Wednesday, September 24, 2008:
Warren Buffet invests $5 billion in Goldman Sachs and warns that failure to agree to a $700 billion bailout could result in an “economic Pearl Harbor.” The FBI starts to investigate the role of Fannie Mae, Freddie Mac, AIG and Lehman Brothers over their role in the sub-prime mortgage crisis.
Thursday, September 25, 2008:
Ireland becomes the first state in the Eurozone to fall into recession
Friday, September 26, 2008:
America’s biggest savings-and-loan company, Washington Mutual, is seized by federal regulators and sold to J.P. Morgan for $ 1.9 million in a deal that sends shockwaves through Wall Street and Main Street alike.
WaMu thus becomes the largest thrift failure with $307 billion in assets.
Sunday, September 28, 2008:
In Iceland, the government is forced to take control of one of the nation’s biggest banks.
In America, Citigroup snaps up troubled bank Wachovia for $2.1 billion in stock.
George Bush publicly urges the House of Representatives to pass the $700 bailout plan. His speech falls on deaf ears and a few hours later the House votes the plan down, 228 against 205. Wall Street has a fit, and the Dow plunges 777 points, its biggest-ever fall.
Citigroup agrees to acquire Wachovia.
Anyways, you get the gist. By the end of September, the music wasn’t slowing down anymore. It came to a screeching halt and the dominoes fell hard and fast.
Before this, it was a very orderly decline. Vaguely similar to now.
If we dial it back to the peak of last year (November 2021) to now, there have been way more dramatic jumps and declines in the VIX as if fear were suddenly turned on and off like a switch. Yet, the S&P has still continued its overall decline despite a recent rise off the lows from inflation.
The biggest question is, are we going to just continue in an orderly decline, possibly plateau? Well, when option traders expect bigger moves in the S&P, they are willing to pay more for options.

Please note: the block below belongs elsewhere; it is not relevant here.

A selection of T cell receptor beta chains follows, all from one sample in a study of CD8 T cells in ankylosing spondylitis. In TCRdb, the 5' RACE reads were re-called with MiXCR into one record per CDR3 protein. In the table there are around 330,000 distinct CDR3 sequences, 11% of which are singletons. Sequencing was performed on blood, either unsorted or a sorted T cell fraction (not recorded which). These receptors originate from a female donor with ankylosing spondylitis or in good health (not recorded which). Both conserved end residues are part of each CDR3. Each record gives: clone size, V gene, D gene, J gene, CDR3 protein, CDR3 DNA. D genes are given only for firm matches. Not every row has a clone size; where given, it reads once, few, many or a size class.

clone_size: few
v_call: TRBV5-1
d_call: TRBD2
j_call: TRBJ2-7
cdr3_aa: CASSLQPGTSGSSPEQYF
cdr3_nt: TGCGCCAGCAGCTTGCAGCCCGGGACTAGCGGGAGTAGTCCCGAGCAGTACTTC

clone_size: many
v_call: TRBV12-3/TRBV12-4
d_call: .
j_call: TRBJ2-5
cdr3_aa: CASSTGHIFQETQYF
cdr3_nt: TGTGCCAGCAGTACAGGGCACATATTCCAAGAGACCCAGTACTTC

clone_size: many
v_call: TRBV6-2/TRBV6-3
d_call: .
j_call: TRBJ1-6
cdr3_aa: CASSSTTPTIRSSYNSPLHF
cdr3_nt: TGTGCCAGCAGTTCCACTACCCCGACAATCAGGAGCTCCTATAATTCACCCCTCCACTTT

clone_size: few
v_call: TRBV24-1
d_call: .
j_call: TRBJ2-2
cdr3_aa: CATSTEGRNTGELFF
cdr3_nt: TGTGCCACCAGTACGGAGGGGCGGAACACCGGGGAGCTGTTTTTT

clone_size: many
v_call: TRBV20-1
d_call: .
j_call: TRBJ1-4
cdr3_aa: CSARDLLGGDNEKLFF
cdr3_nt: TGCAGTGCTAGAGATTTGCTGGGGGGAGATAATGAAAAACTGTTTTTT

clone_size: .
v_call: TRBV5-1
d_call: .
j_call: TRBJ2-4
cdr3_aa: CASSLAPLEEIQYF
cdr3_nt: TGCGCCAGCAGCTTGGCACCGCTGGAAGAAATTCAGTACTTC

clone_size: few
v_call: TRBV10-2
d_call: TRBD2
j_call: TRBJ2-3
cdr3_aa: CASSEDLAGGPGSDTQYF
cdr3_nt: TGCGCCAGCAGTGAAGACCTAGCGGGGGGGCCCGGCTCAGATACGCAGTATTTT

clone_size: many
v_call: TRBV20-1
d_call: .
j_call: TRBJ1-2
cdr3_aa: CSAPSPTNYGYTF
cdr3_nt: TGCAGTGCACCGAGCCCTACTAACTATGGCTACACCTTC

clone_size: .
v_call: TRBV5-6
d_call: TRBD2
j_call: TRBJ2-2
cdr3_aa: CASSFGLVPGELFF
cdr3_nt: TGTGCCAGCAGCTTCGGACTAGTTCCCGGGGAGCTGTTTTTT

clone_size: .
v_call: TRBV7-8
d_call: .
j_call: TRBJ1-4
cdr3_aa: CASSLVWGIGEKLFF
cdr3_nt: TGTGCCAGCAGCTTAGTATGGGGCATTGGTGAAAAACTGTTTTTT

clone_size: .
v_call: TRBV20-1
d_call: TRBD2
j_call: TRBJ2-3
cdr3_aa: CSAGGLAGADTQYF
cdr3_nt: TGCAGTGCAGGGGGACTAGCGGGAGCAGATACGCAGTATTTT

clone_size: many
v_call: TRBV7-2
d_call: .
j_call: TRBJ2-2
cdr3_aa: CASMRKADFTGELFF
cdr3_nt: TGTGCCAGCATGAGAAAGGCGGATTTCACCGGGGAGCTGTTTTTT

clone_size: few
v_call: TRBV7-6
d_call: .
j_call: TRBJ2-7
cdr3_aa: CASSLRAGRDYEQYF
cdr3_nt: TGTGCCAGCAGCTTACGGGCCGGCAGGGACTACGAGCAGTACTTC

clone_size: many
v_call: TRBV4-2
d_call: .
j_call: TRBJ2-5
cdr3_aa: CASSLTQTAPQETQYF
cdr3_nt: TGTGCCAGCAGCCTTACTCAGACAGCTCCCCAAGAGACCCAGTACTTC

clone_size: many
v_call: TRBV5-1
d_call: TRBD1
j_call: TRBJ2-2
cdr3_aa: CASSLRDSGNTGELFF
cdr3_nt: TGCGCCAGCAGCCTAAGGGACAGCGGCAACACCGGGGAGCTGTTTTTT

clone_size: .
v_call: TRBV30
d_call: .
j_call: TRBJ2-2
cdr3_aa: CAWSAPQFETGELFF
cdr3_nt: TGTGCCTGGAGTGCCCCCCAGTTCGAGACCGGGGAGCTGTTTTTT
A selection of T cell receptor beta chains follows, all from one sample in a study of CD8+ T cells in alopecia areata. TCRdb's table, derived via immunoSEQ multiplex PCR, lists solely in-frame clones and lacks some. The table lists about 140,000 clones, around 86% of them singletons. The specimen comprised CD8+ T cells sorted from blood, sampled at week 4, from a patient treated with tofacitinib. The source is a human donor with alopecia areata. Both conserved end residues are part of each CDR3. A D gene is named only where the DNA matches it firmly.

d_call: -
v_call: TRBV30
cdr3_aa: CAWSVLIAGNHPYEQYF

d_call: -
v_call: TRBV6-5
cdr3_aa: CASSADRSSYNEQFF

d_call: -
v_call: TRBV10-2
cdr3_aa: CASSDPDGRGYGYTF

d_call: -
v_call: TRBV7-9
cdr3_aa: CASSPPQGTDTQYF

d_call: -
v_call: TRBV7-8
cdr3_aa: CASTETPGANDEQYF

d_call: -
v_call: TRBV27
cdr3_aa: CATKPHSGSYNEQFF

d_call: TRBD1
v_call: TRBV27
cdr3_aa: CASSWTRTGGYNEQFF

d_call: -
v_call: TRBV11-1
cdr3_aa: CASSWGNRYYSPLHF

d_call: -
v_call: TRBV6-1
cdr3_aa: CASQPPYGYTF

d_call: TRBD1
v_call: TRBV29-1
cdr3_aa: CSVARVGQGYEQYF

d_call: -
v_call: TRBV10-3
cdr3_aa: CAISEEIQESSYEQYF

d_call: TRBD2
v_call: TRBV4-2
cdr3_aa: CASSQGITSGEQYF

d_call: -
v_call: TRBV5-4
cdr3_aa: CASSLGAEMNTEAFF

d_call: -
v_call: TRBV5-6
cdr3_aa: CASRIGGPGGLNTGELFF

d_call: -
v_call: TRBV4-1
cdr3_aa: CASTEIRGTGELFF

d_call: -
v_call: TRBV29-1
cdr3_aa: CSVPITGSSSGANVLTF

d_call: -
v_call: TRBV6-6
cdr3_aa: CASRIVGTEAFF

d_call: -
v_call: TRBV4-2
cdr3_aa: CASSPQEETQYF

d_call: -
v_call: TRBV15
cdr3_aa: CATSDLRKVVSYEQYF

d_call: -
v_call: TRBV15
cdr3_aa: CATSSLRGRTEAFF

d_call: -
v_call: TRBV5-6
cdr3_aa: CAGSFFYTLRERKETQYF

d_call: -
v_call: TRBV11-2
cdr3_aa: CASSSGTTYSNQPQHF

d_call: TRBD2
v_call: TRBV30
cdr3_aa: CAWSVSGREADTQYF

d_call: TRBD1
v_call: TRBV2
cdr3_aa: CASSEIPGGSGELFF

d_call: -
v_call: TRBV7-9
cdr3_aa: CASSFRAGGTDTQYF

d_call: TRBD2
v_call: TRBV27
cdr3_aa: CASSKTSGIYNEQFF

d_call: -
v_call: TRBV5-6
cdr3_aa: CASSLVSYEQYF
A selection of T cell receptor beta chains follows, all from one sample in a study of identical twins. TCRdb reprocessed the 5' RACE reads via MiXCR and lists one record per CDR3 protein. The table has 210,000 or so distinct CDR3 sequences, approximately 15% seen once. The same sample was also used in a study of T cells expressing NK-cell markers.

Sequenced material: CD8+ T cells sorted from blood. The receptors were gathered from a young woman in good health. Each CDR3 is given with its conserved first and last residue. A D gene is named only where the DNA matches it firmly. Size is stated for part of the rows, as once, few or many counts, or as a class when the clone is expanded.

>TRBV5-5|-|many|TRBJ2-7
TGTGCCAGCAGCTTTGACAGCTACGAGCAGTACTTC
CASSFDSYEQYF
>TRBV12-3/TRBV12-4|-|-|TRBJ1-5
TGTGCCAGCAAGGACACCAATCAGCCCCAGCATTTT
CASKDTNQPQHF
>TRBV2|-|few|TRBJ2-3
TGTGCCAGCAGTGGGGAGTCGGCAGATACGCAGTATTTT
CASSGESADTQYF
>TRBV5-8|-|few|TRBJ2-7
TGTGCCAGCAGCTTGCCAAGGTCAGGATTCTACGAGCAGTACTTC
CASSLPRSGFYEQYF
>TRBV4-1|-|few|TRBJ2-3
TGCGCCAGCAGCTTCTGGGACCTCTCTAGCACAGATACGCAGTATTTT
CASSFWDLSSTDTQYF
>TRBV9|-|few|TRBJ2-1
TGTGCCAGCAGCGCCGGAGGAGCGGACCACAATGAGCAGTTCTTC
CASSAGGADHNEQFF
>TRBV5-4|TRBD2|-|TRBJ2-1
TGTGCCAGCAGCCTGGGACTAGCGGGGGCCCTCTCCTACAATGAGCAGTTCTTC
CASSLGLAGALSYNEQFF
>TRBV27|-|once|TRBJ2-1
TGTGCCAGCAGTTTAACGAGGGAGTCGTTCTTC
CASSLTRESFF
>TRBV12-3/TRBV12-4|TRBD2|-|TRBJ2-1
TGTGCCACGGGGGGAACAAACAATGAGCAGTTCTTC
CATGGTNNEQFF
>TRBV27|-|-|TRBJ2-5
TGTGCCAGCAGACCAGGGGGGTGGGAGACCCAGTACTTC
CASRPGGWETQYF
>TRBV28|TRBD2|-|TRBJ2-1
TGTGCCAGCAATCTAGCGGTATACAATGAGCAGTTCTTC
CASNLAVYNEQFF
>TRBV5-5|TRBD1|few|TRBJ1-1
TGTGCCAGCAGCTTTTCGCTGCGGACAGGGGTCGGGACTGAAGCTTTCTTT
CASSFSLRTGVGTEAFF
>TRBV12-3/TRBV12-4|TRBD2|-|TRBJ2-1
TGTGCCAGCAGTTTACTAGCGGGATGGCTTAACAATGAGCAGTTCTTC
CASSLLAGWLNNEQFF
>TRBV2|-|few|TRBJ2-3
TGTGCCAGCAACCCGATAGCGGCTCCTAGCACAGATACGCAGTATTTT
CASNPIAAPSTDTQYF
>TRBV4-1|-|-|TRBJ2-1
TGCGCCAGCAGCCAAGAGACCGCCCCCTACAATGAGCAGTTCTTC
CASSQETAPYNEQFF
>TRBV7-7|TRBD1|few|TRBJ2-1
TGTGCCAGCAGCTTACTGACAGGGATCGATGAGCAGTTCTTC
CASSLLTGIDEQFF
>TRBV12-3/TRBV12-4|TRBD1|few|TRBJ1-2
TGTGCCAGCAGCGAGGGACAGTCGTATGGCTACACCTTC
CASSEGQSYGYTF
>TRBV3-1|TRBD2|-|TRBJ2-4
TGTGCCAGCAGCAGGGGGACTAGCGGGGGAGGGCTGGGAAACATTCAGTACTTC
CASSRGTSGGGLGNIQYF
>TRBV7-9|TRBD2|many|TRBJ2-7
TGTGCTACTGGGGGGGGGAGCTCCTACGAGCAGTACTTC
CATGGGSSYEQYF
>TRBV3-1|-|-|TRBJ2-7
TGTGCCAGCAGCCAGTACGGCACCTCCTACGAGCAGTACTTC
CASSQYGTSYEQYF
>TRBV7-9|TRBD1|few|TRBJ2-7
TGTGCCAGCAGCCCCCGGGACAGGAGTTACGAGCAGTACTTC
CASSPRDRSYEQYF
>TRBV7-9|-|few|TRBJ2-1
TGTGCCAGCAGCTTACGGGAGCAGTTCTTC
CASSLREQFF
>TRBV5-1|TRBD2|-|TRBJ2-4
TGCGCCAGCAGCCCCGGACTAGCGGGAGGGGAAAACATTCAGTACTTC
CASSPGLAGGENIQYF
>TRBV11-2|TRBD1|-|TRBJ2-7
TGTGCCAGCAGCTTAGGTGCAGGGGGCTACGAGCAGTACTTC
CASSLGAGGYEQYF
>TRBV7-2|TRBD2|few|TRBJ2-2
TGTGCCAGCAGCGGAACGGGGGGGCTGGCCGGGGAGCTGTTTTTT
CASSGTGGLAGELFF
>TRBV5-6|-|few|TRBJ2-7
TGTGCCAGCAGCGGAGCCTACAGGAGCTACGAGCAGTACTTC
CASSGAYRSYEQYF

Speculators can bet that swings in the stock market will be getting bigger, and they sometimes make those bets when historical volatility has been subdued. Anything might trigger a rise in option prices—yesterday’s dip, a higher Fed rate hike, or Russia setting off a tactical nuke out of desperation.
At the moment, the VIX is well above its long-run average of 19%, but is nowhere near the scary level seen at the beginning of the pandemic.
Alongside all the other strange things happening in markets this year is the VIX’s increasing propensity to move in the same direction as equities. While such synchronization isn’t unprecedented, the frequency of occurrences has become extreme. October saw this four times where the two have posted tandem moves, or 25% of the time. That’s above the historic rate of 22%.
“There is plenty of precedent for realized vol well below 30 and even below 20 in strong S&P 500 selloffs and even in recessions, so a low-20’s VIX would not be unusual”
Is the VIX broken? Not necessarily, but that doesn’t mean that the market isn’t in for more trouble. Unless there’s a series of major events that will blow out implied volatility, we can expect more of these random spikes and drops while the S&P continues its wild intraday moves.
Perhaps don’t try and play the VIX game and don’t get too caught up in the past historical readings of it.
Remember, history doesn’t need to repeat. It can just rhyme.
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Until next time,
Paul Cerro | Cedar Grove Capital
Personal Twitter: @paulcerro
Fund Twitter: @cedargrovecm